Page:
On Sunday, Brazilian lawmakers voted to impeach President Dilma Rousseff over alleged corruption. And that could make life a little uncomfortable for Hillary Clinton, who said just four years ago that Rousseff herself set “a global standard” for transparency.
That was then.
Now, thanks to allegedly shady accounting practices and her connection to a scandal involving Brazil’s state-owned oil company, polls show that more than 60 percent of Brazilians want Rousseff impeached. You wouldn’t have predicted this four years ago if you’d listened to Clinton, who then called Rousseff a role model of openness for other world leaders.
Clinton made those comments on April 17, 2012, when she addressed the Open Government Partnership in Brasilia. It was the first yearly meeting of the partnership, which the United States and Brazil spearheaded to encourage government transparency. Member countries—including Brazil—committed to “having robust anti-corruption policies, mechanisms and practices, ensuring transparency in the management of public finances and government purchasing, and strengthening the rule of law.”
Clinton pointed to Rousseff as a great example of an enemy of corruption.
“So we now have a chance to set a new global standard for good governance and to strengthen a global ethos of transparency and accountability,” Clinton said as she wrapped up her remarks that day, according to a State Department transcript. “And there is no better partner to have started this effort and to be leading it than Brazil, and in particular, President Rousseff. Her commitment to openness, transparency, her fight against corruption is setting a global standard.”
The conservative Washington Free Beacon flagged that comment on March 28.
A week after praising her in Brazil, Clinton name-checked Rousseff at the Time 100 gala in New York City.
“I want to give a shout-out to Angela Merkel and Dilma Rousseff and Portia Miller, Christine Lagarde, who are also on the list and prove once again that you actually can run the world in heels and pantsuits, because the day is over when women leaders could only aspire to a supporting role,” she said at the event. “And by the way, I think we may have just found Kristen Wiig’s next movie: She can call it Bridesmaids No Longer.’”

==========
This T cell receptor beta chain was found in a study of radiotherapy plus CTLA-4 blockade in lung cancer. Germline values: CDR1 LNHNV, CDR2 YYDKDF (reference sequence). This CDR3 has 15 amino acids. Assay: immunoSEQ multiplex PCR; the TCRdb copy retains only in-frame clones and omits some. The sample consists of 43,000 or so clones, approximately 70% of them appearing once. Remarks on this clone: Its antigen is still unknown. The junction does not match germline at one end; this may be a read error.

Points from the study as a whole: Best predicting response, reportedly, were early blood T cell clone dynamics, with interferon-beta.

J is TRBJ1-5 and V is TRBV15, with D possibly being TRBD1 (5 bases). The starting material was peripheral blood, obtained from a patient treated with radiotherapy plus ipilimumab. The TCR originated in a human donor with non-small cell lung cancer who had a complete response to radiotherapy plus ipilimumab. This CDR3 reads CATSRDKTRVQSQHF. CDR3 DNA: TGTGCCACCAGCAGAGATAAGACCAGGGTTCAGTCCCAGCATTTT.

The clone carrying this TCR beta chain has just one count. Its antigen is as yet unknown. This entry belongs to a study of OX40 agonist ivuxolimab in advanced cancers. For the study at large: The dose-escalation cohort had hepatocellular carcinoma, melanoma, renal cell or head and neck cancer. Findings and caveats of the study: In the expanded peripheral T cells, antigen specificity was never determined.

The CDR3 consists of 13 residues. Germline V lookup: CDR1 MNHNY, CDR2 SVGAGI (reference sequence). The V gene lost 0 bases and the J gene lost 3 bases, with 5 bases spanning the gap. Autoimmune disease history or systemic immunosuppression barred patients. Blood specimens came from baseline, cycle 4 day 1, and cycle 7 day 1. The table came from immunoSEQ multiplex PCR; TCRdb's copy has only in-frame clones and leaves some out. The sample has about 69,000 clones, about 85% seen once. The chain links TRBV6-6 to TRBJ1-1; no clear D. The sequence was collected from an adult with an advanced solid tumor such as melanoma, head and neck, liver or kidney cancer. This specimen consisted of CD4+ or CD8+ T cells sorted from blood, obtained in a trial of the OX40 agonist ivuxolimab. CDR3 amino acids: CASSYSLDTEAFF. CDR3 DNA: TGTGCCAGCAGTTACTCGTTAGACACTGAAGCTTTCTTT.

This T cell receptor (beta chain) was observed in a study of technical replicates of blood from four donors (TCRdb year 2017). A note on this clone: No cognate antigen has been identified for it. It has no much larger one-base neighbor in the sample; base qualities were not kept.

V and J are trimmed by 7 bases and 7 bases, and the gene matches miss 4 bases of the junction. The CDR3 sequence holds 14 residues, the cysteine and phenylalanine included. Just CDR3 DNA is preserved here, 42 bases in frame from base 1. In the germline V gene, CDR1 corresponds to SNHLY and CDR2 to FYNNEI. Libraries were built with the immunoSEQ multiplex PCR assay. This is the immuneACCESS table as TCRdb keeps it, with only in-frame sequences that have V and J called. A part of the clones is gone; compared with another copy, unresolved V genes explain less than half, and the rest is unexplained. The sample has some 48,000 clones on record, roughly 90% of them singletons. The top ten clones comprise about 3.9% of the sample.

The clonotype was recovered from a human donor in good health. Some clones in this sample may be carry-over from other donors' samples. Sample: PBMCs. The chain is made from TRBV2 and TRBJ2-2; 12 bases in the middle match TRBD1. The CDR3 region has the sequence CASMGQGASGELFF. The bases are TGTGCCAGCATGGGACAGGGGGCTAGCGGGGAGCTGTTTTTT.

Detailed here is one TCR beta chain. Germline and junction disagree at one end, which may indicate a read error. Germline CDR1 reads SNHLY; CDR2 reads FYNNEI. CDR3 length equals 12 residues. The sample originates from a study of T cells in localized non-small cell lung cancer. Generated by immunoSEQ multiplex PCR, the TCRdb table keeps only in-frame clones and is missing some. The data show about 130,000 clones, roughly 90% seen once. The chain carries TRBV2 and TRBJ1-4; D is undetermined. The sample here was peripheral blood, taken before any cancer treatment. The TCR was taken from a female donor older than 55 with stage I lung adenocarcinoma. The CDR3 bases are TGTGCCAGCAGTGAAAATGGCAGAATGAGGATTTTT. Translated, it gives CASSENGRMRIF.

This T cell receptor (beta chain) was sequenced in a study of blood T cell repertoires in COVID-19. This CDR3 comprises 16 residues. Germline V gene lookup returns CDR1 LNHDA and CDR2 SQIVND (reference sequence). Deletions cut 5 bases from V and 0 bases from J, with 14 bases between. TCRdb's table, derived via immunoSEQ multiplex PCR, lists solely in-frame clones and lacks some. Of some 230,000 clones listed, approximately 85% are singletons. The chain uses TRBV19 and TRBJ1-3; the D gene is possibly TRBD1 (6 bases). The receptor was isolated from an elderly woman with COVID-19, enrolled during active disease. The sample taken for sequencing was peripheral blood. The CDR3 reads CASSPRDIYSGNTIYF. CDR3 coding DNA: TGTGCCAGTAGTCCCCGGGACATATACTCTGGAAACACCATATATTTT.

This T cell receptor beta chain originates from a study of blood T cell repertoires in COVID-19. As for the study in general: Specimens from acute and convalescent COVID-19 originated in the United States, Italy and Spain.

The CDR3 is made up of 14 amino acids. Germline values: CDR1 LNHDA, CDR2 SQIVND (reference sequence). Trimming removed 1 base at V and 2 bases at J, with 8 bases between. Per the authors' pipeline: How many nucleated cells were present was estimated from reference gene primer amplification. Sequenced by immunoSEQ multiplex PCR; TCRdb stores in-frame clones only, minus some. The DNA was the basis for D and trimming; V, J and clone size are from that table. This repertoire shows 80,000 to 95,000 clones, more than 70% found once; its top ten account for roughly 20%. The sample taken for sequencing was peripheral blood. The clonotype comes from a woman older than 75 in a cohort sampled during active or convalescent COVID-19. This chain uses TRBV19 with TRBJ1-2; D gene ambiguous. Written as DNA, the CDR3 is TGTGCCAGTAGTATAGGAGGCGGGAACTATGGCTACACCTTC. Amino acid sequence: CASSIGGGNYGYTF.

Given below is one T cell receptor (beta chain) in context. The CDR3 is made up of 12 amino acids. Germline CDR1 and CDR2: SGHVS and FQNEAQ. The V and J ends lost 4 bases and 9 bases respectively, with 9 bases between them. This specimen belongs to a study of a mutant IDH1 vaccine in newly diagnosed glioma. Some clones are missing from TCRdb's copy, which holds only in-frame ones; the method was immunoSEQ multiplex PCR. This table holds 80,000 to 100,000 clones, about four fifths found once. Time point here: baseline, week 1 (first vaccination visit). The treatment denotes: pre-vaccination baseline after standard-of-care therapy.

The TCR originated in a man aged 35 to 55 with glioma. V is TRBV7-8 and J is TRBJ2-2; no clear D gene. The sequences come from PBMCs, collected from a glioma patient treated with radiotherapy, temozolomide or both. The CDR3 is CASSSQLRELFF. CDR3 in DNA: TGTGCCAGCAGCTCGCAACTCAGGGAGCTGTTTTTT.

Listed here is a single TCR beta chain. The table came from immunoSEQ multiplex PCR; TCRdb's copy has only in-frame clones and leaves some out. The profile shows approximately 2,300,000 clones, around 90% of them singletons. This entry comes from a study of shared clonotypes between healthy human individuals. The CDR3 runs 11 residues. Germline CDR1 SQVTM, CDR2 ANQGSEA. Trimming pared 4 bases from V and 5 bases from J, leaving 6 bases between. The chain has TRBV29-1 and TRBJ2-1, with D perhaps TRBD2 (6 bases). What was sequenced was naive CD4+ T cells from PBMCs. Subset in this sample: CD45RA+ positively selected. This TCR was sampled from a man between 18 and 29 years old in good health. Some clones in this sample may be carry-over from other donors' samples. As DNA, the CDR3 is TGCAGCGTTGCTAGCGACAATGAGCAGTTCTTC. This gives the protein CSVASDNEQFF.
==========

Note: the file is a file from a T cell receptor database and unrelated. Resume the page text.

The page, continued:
Clinton and Rousseff weren’t strangers; on Jan. 1, 2011, Clinton attended Rousseff’s inauguration, according to the State Department’s historian. And Clinton praised Rousseff at the March 2012 Women in the World Summit, an event co-sponsored at the time by The Daily Beast.
“You can look around the world today and you can see the difference that individual women leaders are making,” Clinton said. “Dilma Rousseff in Brazil, former Chilean president Michelle Bachelet, who’s now leading U.N. women. They carry an enormous load for the rest of us, because it is hard for any leader—male or female. But I don’t fear contradiction when I say it is harder for women leaders.”
Clinton is unlikely to give Rousseff any more shout-outs. The lower chamber of Brazil’s legislature voted on Sunday to impeach her; 367 members voted against her, according to CNN, while only 167 voted to keep her in power. The country’s senate will now vote on whether to keep impeachment proceedings in the works.
Clinton’s campaign did not respond to a request for comment on this story.
At issue is, well, Rousseff’s commitment to transparency. During her 2014 re-election bid, she used illegal accounting tricks to hide a ballooning government budget deficit, according to a unanimous ruling from the Brazilian federal court. If that wasn’t enough, the state-run oil company Petrobras has also drawn members of Rousseff’s party and her close allies into a massive scandal. Rousseff’s backers say the impeachment is politically motivated, and her foes are embroiled in corruption scandals of their own.
Still, it’s a messy situation.
“Between 2004 and 2014, Petrobras executives overcharged the company for construction contracts and funneled millions of dollars of extra cash to themselves or others, or politicians, including members of Rousseff’s Workers Party,” explained The Atlantic.
Though Rousseff has not been directly implicated in the scandal, she was on the company’s board as it unfolded. And it’s been enormously damaging to her, according to reports. Millions of Brazilians protested against Rousseff and her government last month. According to The Atlantic, most Brazilians want her gone.
As Clinton said at the Time gala, you can run the world in a pantsuit. But you can also get impeached in one.